Google Drive review: The flexible, affordable, web-first productivity suite

Storage, comms, and a fully tooled office suite – all you need to provide is the browser

The Google Drive icon on the ITPro background
(Image: © Google Press/Future)

IT Pro Verdict


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    Accomplished web-first applications

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    Extensive third-party ecosystem

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    Immediately familiar thanks to significant skills overlap

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    No desktop applications

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    Keenly priced


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    No desktop applications

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    Entry-level storage options could be more generous

Google Drive is more than cloud storage. With 15GB for free users and up to 5TB on paid Workspace plans, that might be the first feature that comes to mind -- but its true worth lies in its tight integration with apps like Docs, Sheets, and Slides.

As an alternative to Microsoft 365, Google Drive / Workspace has everything a business needs to keep its teams productive. It also has a refreshingly simple pricing structure, contracts that can run for as little as a month, and a range of innovative add-ons that flesh out an end-to-end platform for daily business use.

Google Drive: Bundled apps

Docs, Sheets, and Slides are the headline applications. In the traditional productivity space, they're analogous to Word, Excel, and PowerPoint, but while there are companion apps for Android and iOS, they're web apps first and foremost.

Despite that, they're in no way underpowered. The online/offline distinction is less about ability than it is about convenience, and you can easily do a full day's work in any one of them, then export, print, or share the results with colleagues, who'd never guess they weren't produced using desktop software. Each app is compatible with the equivalent files produced using Microsoft Office or LibreOffice, and Drive can ingest and work with more than 100 common file types, including such diverse options as PDF and Adobe Illustrator.

The cornerstone apps have access to both the Calibri and Cambria fonts used in Microsoft 365, although not currently Aptos (previously known as Bierstadt) to which Microsoft is transitioning. There's no word yet on whether it will be licensed for use in Drive.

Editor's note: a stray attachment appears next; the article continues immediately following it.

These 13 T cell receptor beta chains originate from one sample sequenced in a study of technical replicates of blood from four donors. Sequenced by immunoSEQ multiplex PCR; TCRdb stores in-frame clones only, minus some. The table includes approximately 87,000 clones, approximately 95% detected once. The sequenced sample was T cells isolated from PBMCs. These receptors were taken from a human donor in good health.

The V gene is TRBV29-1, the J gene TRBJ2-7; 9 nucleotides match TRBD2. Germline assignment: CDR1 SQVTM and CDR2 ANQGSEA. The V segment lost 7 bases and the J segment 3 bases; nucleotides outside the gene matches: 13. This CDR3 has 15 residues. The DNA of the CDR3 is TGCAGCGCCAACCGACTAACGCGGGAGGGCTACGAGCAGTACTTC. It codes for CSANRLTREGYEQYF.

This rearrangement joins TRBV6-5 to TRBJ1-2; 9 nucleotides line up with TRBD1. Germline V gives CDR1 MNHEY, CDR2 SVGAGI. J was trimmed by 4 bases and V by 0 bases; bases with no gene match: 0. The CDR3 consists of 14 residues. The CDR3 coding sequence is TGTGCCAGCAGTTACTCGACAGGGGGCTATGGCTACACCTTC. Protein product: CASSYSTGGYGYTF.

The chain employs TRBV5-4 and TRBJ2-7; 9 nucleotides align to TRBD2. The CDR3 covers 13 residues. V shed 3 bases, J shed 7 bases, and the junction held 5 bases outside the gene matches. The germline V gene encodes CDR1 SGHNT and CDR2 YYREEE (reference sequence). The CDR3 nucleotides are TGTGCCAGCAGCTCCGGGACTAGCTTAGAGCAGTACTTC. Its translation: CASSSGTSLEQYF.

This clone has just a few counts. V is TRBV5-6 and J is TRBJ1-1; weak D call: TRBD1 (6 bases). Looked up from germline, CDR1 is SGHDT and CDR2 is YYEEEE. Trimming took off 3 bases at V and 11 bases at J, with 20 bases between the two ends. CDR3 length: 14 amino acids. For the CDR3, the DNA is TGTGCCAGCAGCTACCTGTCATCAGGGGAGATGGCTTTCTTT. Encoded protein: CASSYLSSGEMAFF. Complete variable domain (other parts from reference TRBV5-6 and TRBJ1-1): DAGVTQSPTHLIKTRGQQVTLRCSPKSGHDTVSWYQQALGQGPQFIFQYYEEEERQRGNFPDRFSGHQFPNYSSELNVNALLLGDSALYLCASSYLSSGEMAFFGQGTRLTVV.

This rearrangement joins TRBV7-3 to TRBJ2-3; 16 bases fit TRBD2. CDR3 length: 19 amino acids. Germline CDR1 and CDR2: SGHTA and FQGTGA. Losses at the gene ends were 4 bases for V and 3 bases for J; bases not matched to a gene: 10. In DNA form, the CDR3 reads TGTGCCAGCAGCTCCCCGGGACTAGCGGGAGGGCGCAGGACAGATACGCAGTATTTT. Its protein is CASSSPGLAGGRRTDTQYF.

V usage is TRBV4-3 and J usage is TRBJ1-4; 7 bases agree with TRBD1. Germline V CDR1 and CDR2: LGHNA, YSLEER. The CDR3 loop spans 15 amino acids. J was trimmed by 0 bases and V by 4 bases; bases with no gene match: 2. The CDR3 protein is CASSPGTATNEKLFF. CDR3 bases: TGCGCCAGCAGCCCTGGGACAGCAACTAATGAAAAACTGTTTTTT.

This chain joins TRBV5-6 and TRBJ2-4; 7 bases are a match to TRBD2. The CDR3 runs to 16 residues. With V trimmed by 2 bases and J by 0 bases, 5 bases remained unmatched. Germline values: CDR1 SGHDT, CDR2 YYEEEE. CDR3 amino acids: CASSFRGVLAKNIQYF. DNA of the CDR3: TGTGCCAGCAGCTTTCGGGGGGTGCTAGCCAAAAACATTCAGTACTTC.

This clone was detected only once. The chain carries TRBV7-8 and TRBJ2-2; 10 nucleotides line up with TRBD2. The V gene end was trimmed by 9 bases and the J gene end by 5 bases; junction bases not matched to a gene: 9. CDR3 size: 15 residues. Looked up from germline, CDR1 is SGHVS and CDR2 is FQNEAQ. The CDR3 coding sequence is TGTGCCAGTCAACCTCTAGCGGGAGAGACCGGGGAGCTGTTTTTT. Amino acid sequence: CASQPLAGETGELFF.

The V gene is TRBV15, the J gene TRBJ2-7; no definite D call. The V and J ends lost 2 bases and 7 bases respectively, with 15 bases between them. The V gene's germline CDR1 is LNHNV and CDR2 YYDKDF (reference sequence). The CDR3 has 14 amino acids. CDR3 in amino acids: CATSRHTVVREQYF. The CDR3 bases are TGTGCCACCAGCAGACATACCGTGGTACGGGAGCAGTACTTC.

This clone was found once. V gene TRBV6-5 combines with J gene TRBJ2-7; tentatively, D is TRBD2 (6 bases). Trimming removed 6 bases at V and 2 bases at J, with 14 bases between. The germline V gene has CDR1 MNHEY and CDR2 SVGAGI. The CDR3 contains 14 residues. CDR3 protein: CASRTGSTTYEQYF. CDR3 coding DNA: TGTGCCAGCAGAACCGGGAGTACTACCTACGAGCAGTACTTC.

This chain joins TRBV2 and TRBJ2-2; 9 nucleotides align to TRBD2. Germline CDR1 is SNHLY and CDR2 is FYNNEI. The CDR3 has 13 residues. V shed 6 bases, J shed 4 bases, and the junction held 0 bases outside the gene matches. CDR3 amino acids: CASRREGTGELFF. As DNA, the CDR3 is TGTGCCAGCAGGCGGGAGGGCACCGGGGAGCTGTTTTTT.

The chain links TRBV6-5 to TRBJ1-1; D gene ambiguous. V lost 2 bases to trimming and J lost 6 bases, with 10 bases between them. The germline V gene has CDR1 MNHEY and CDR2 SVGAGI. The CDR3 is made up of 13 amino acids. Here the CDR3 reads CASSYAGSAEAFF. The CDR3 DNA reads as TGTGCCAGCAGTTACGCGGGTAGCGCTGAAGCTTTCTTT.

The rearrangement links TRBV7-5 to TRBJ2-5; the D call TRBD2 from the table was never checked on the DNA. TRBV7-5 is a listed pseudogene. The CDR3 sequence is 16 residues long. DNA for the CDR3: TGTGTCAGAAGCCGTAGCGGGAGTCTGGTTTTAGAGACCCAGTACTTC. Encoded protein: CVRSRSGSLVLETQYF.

Each app has the expected range of formatting options, plus commenting, and although Docs latterly favors pageless layouts (which makes a lot of sense when many documents never make it to paper) it supports US and European (A5, A4, A3) paper sizes, plus less common options like tabloid, executive, and statement.

Google Forms, which simplifies the process of designing surveys, feeds responses into Sheets, where you can gather up to two million cells worth of data for analysis. Aside from Gmail, the remaining application is Keep. As Google's answer to Microsoft OneNote. it's a freeform repository for to-do lists, important notes, screenshots... in fact, just about anything you need to keep track of. There's a mobile app for that, as well as for Docs, Sheets, and Slides, to make capturing and accessing notes both quick and easy.

Google Drive: The free tier

Each of these apps, plus Calendar, Chat (as part of Gmail), Gmail itself, and Meet, are available across all tiers, including the free plan for personal use. This may well be stealth marketing on Google's part, which should be mindful that people will champion products at work if they already use them at home.

A screen shot of Google Docs

(Image credit: Future)

Personal users get 15GB of storage to share between Drive, Gmail, and Photos, so if any one of those services tips you over the limit, all three will be impacted. Video meetings and voice calls are capped at 100 participants without paying, and support is self-service via forums and online documentation.

That's a generous offer, but if you take a lot of pictures, regularly receive large attachments by email (and don't keep your inbox in check), or back up your mobile devices to Drive, you might hit your plan limits sooner than expected. The simplest solution, other than switching to Google Workspace, is to upgrade via Google One. This starts at £1.59 a month for 100GB of storage, which you can share with up to five other users, and runs to £7.99 a month for 2TB of storage plus a 10% rebate at Google Store, premium Workspace features, upgraded features for users with Nest cameras, and a Fitbit Premium subscription. You can save on those prices by signing up for a full year, at £15.99 and £79.99 respectively.

There's one additional plan – AI Premium – which supplements the existing 2TB plan with AI features in Gmail and Docs and gives access to Google's Gemini 1.0 Ultra model for quickly processing more complex tasks. This costs £18.99 a month, with no option for annual billing.

Whichever tier you choose, we think they offer good value for money, although we do feel the jump from 100GB to 2TB is rather wide. We'd like to see more granular pricing, like that adopted by Apple, where iCloud+ upgrades increase the free 5GB plan to 50GB (99p per month), 200GB (£2.99), 2TB (£8.99), 6TB (£26.99) and 12TB (£54.99).

A screenshot of Google Sheets

(Image credit: Future)

A 1TB option on Drive would be welcome, as it would exactly match the per-user OneDrive allowance in Microsoft 365's home and business plans, but we're willing to overlook it when you consider that, at £59 a year, Microsoft 365 Personal is around four times the price of an entry-level Google One upgrade.

It's important to note, though, that the initial 15GB included in the free Google Drive plan is counted as part of your Google One upgrade. So, your £1.59 a month for the 100GB option really only buys you an additional 85GB. Pro rata, that's still slightly less than Apple is charging on a byte-by-byte basis for its entry-level storage plan (multiply up Apple's 50GB price and, all else being equal, 85GB would cost around 14% more than Google is asking).